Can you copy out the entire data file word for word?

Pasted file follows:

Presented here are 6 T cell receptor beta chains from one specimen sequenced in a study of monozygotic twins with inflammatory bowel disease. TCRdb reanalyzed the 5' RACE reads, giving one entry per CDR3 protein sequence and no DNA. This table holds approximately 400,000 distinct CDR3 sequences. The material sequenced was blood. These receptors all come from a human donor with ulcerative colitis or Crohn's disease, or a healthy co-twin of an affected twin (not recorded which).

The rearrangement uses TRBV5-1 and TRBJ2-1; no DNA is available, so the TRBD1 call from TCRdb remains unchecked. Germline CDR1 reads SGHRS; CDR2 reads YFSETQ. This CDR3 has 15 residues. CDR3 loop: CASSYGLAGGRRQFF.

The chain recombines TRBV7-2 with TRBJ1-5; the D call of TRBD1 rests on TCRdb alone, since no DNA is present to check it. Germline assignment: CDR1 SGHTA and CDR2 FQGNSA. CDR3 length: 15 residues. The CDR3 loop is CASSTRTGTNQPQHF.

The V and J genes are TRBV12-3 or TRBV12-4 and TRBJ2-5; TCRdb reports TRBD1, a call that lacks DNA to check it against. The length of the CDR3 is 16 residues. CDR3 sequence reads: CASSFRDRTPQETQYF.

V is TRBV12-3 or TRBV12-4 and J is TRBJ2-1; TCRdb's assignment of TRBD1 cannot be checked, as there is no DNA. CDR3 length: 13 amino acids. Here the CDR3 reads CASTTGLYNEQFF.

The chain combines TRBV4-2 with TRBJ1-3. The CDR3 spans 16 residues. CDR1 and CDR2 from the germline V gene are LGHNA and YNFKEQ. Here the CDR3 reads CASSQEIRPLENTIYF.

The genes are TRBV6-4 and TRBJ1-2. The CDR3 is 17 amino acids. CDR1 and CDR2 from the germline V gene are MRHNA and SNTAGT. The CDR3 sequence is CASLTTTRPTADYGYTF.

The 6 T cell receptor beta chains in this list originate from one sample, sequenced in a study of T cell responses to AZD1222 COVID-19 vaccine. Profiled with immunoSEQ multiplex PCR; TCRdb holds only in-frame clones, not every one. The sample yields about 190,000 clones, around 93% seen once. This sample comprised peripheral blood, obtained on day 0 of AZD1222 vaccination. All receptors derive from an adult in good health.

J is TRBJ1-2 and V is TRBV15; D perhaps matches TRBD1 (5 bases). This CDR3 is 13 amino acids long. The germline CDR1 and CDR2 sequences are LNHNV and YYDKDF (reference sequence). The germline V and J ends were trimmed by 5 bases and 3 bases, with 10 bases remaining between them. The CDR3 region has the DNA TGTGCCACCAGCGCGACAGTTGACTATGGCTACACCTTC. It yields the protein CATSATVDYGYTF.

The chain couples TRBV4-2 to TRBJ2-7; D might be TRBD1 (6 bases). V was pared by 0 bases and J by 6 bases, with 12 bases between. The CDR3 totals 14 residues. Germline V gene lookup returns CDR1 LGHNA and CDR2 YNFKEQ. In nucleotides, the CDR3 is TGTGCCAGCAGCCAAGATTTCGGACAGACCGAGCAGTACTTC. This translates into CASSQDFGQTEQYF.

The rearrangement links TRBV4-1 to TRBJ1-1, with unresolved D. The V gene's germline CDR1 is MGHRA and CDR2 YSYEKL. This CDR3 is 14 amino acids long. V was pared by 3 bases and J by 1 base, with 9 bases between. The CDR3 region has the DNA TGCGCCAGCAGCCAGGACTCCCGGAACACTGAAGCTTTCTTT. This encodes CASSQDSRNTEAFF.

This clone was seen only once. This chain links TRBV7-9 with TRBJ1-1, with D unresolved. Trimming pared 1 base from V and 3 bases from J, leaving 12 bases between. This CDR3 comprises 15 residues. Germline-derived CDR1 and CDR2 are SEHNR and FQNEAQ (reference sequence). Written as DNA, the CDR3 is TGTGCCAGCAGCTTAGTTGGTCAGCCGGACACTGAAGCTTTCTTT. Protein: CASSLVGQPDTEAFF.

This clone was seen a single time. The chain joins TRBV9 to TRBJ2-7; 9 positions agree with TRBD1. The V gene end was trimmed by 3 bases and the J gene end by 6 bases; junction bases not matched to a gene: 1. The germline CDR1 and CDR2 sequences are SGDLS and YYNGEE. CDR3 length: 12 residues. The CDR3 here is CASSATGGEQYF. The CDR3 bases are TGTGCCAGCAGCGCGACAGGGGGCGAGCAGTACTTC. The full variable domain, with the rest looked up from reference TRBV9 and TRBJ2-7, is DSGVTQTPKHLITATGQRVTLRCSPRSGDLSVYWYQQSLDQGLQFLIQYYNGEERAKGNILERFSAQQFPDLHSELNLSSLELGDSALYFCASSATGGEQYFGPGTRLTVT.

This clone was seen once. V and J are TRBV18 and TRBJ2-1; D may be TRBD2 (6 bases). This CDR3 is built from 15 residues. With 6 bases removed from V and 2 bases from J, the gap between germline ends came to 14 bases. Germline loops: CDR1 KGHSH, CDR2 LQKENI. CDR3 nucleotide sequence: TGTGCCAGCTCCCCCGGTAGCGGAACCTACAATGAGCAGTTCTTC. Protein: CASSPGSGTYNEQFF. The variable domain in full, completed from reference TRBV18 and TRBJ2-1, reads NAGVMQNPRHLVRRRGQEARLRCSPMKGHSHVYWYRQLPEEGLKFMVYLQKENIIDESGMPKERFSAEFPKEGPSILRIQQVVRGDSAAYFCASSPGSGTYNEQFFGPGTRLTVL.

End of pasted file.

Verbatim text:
Presented here are 6 T cell receptor beta chains from one specimen sequenced in a study of monozygotic twins with inflammatory bowel disease. TCRdb reanalyzed the 5' RACE reads, giving one entry per CDR3 protein sequence and no DNA. This table holds approximately 400,000 distinct CDR3 sequences. The material sequenced was blood. These receptors all come from a human donor with ulcerative colitis or Crohn's disease, or a healthy co-twin of an affected twin (not recorded which).

The rearrangement uses TRBV5-1 and TRBJ2-1; no DNA is available, so the TRBD1 call from TCRdb remains unchecked. Germline CDR1 reads SGHRS; CDR2 reads YFSETQ. This CDR3 has 15 residues. CDR3 loop: CASSYGLAGGRRQFF.

The chain recombines TRBV7-2 with TRBJ1-5; the D call of TRBD1 rests on TCRdb alone, since no DNA is present to check it. Germline assignment: CDR1 SGHTA and CDR2 FQGNSA. CDR3 length: 15 residues. The CDR3 loop is CASSTRTGTNQPQHF.

The V and J genes are TRBV12-3 or TRBV12-4 and TRBJ2-5; TCRdb reports TRBD1, a call that lacks DNA to check it against. The length of the CDR3 is 16 residues. CDR3 sequence reads: CASSFRDRTPQETQYF.

V is TRBV12-3 or TRBV12-4 and J is TRBJ2-1; TCRdb's assignment of TRBD1 cannot be checked, as there is no DNA. CDR3 length: 13 amino acids. Here the CDR3 reads CASTTGLYNEQFF.

The chain combines TRBV4-2 with TRBJ1-3. The CDR3 spans 16 residues. CDR1 and CDR2 from the germline V gene are LGHNA and YNFKEQ. Here the CDR3 reads CASSQEIRPLENTIYF.

The genes are TRBV6-4 and TRBJ1-2. The CDR3 is 17 amino acids. CDR1 and CDR2 from the germline V gene are MRHNA and SNTAGT. The CDR3 sequence is CASLTTTRPTADYGYTF.

The 6 T cell receptor beta chains in this list originate from one sample, sequenced in a study of T cell responses to AZD1222 COVID-19 vaccine. Profiled with immunoSEQ multiplex PCR; TCRdb holds only in-frame clones, not every one. The sample yields about 190,000 clones, around 93% seen once. This sample comprised peripheral blood, obtained on day 0 of AZD1222 vaccination. All receptors derive from an adult in good health.

J is TRBJ1-2 and V is TRBV15; D perhaps matches TRBD1 (5 bases). This CDR3 is 13 amino acids long. The germline CDR1 and CDR2 sequences are LNHNV and YYDKDF (reference sequence). The germline V and J ends were trimmed by 5 bases and 3 bases, with 10 bases remaining between them. The CDR3 region has the DNA TGTGCCACCAGCGCGACAGTTGACTATGGCTACACCTTC. It yields the protein CATSATVDYGYTF.

The chain couples TRBV4-2 to TRBJ2-7; D might be TRBD1 (6 bases). V was pared by 0 bases and J by 6 bases, with 12 bases between. The CDR3 totals 14 residues. Germline V gene lookup returns CDR1 LGHNA and CDR2 YNFKEQ. In nucleotides, the CDR3 is TGTGCCAGCAGCCAAGATTTCGGACAGACCGAGCAGTACTTC. This translates into CASSQDFGQTEQYF.

The rearrangement links TRBV4-1 to TRBJ1-1, with unresolved D. The V gene's germline CDR1 is MGHRA and CDR2 YSYEKL. This CDR3 is 14 amino acids long. V was pared by 3 bases and J by 1 base, with 9 bases between. The CDR3 region has the DNA TGCGCCAGCAGCCAGGACTCCCGGAACACTGAAGCTTTCTTT. This encodes CASSQDSRNTEAFF.

This clone was seen only once. This chain links TRBV7-9 with TRBJ1-1, with D unresolved. Trimming pared 1 base from V and 3 bases from J, leaving 12 bases between. This CDR3 comprises 15 residues. Germline-derived CDR1 and CDR2 are SEHNR and FQNEAQ (reference sequence). Written as DNA, the CDR3 is TGTGCCAGCAGCTTAGTTGGTCAGCCGGACACTGAAGCTTTCTTT. Protein: CASSLVGQPDTEAFF.

This clone was seen a single time. The chain joins TRBV9 to TRBJ2-7; 9 positions agree with TRBD1. The V gene end was trimmed by 3 bases and the J gene end by 6 bases; junction bases not matched to a gene: 1. The germline CDR1 and CDR2 sequences are SGDLS and YYNGEE. CDR3 length: 12 residues. The CDR3 here is CASSATGGEQYF. The CDR3 bases are TGTGCCAGCAGCGCGACAGGGGGCGAGCAGTACTTC. The full variable domain, with the rest looked up from reference TRBV9 and TRBJ2-7, is DSGVTQTPKHLITATGQRVTLRCSPRSGDLSVYWYQQSLDQGLQFLIQYYNGEERAKGNILERFSAQQFPDLHSELNLSSLELGDSALYFCASSATGGEQYFGPGTRLTVT.

This clone was seen once. V and J are TRBV18 and TRBJ2-1; D may be TRBD2 (6 bases). This CDR3 is built from 15 residues. With 6 bases removed from V and 2 bases from J, the gap between germline ends came to 14 bases. Germline loops: CDR1 KGHSH, CDR2 LQKENI. CDR3 nucleotide sequence: TGTGCCAGCTCCCCCGGTAGCGGAACCTACAATGAGCAGTTCTTC. Protein: CASSPGSGTYNEQFF. The variable domain in full, completed from reference TRBV18 and TRBJ2-1, reads NAGVMQNPRHLVRRRGQEARLRCSPMKGHSHVYWYRQLPEEGLKFMVYLQKENIIDESGMPKERFSAEFPKEGPSILRIQQVVRGDSAAYFCASSPGSGTYNEQFFGPGTRLTVL.